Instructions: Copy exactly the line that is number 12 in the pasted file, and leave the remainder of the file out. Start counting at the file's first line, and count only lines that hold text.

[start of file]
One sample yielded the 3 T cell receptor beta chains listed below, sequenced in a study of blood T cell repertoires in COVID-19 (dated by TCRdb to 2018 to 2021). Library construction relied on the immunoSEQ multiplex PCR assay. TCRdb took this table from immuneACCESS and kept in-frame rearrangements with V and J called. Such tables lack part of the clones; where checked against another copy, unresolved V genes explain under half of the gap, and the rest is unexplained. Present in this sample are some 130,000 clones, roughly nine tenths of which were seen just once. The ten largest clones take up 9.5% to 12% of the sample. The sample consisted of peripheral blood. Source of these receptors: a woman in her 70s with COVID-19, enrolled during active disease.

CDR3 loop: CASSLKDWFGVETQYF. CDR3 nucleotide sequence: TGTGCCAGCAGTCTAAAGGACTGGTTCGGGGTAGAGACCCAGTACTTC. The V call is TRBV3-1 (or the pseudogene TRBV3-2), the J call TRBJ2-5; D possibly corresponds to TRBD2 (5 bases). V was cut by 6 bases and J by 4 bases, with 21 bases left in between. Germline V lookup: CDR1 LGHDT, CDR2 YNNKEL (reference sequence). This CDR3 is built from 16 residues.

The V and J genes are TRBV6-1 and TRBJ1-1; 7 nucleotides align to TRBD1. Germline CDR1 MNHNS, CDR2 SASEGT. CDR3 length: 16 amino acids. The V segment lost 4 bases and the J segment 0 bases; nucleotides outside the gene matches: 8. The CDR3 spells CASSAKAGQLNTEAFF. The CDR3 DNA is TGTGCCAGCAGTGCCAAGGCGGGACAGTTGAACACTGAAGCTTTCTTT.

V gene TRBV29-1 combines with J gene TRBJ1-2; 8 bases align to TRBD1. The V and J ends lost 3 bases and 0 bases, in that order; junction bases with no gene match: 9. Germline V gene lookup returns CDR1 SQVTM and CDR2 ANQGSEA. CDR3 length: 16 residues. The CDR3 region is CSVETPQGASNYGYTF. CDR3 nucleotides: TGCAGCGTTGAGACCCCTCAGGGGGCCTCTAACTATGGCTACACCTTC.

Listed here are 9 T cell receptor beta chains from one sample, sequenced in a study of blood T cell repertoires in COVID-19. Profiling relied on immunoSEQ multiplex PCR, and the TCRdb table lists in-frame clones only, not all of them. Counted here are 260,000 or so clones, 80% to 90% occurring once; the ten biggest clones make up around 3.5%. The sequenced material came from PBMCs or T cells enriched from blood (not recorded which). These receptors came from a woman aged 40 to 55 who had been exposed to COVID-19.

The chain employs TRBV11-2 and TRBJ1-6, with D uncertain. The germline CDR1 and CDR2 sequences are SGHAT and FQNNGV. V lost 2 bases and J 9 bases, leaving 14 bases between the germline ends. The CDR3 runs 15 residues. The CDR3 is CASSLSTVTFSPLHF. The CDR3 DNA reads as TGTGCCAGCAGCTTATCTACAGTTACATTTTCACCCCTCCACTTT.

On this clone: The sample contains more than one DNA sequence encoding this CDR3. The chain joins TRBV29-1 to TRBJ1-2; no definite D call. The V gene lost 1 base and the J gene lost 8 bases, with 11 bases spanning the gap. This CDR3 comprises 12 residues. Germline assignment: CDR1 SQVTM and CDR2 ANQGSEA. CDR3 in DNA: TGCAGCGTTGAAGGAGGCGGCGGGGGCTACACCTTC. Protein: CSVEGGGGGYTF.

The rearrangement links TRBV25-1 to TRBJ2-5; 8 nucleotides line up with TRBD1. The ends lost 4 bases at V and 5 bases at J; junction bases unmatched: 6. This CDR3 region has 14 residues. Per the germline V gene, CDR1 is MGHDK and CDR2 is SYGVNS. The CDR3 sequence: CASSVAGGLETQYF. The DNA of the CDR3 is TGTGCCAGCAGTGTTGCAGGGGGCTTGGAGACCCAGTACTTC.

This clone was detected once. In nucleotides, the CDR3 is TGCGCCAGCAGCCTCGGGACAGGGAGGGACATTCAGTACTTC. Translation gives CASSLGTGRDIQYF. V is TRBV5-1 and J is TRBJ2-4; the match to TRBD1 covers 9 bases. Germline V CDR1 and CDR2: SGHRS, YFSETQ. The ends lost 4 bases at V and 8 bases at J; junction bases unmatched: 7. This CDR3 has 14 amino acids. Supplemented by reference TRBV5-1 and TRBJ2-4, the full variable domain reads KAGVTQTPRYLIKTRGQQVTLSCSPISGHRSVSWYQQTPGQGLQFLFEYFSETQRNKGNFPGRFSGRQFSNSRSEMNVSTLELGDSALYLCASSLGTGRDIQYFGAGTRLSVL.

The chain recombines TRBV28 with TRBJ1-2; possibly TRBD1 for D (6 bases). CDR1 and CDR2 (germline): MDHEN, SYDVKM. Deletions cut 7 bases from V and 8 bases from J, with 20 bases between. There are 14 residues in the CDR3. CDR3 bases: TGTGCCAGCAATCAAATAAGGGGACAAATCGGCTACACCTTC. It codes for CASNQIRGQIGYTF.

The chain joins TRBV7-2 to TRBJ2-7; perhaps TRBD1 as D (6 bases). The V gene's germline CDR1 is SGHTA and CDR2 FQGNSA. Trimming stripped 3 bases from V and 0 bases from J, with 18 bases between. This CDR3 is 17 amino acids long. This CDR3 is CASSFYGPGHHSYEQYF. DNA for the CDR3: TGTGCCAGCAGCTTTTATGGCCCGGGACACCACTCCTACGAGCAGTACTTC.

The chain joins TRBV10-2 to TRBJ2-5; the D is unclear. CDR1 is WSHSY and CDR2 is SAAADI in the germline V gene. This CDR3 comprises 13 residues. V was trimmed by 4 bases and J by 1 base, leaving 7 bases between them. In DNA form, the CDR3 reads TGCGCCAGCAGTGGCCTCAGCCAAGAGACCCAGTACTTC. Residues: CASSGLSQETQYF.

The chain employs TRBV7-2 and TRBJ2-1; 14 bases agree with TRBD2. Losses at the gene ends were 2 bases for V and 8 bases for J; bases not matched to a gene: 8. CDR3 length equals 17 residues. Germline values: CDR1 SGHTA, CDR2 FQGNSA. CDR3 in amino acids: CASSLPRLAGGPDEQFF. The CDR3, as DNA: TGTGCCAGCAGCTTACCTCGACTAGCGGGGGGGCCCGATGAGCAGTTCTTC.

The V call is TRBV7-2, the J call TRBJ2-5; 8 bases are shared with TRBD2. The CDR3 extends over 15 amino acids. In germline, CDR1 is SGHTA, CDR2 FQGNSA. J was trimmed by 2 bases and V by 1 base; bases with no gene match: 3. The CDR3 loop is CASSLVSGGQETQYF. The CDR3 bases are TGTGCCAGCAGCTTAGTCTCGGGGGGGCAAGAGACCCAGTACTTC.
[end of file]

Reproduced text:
The chain joins TRBV10-2 to TRBJ2-5; the D is unclear. CDR1 is WSHSY and CDR2 is SAAADI in the germline V gene. This CDR3 comprises 13 residues. V was trimmed by 4 bases and J by 1 base, leaving 7 bases between them. In DNA form, the CDR3 reads TGCGCCAGCAGTGGCCTCAGCCAAGAGACCCAGTACTTC. Residues: CASSGLSQETQYF.